Shifting from why to why not

Ever since I can remember I’ve been asking why. I was probably not as compliant as my parents would have liked when every decision they made was met with one of these why’s.

At school, I got frustrated and rebelled when teachers couldn’t give a clear reason as to why we were doing something. I found it hard to agree on the rules of the game that were predefined without really understanding the game.

I studied philosophy because I thought it would give me answers, but I ended up with a million more questions.

Ten years later I ended up working in the world of design because it seemed like a place where you could ask why (5 times in fact). Strategically understanding underlying needs or problems so we could design better solutions.

If you’re making a product or designing a service this seems like a really good way to go about it. But when it comes to creativity and starting a creative project, I’ve decided to stop asking why and start asking why not.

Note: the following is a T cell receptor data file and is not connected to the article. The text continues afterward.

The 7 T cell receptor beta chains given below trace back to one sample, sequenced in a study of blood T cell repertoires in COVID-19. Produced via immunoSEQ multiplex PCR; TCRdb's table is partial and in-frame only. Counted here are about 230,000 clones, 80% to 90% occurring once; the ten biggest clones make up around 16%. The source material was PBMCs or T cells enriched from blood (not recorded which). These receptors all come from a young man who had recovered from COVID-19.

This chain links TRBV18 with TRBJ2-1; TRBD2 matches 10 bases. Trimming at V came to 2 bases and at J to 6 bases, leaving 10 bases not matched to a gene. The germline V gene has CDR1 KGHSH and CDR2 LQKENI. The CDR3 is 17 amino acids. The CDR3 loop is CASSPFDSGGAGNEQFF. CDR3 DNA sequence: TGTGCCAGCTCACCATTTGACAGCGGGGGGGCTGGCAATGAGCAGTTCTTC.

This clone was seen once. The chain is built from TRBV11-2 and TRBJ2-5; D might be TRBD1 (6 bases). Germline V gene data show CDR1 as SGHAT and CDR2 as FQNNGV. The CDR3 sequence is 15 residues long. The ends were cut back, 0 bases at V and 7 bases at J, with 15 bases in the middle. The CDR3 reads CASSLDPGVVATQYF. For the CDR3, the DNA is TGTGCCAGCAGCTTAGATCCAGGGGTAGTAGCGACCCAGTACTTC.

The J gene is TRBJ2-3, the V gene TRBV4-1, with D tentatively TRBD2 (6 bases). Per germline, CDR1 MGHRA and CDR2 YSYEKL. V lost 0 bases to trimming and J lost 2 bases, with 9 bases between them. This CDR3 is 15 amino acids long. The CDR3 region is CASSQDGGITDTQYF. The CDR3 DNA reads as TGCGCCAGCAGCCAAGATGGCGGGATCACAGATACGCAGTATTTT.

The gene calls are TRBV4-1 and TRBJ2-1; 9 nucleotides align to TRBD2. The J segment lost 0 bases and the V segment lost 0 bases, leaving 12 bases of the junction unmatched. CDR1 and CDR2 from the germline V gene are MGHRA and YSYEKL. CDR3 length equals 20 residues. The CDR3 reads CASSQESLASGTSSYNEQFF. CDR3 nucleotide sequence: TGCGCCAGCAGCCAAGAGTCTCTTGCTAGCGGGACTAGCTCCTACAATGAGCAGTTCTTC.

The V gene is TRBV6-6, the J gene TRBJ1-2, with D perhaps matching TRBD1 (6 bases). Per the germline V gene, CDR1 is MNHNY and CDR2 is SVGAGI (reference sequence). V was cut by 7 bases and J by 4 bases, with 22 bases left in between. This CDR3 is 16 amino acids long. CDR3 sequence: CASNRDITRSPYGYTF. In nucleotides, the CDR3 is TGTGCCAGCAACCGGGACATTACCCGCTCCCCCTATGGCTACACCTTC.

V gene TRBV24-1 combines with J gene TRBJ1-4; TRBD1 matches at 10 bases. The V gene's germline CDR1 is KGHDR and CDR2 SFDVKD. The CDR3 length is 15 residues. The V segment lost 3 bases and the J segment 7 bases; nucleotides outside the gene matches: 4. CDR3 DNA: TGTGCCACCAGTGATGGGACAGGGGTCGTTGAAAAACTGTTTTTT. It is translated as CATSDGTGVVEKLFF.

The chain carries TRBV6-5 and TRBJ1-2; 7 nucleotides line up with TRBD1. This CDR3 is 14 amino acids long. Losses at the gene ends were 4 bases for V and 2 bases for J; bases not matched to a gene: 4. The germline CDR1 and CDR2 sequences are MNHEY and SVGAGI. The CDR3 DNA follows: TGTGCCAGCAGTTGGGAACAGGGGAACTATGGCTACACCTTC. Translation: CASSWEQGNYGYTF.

Asking why can allow you to talk yourself out of something a lot easier than why not.

The stories we make up seem less powerful from this angle. Ideas become less serious and binary — good vs bad — and more playful. Why not explore the unknown with curiosity not fear? Why not start something creative?

Maybe just showing up and playing any game would be more fun than not. You’ll always do better in the game than out of it.

It seems to me that why is a really good question to get to the bottom of something, but it can also slow you down and stop you from taking action and making change.

Now I ask myself “Is anything terrible really going to happen? No… then why not?”

This post is part of a series of atomic essays on Twitter for #Ship30for30



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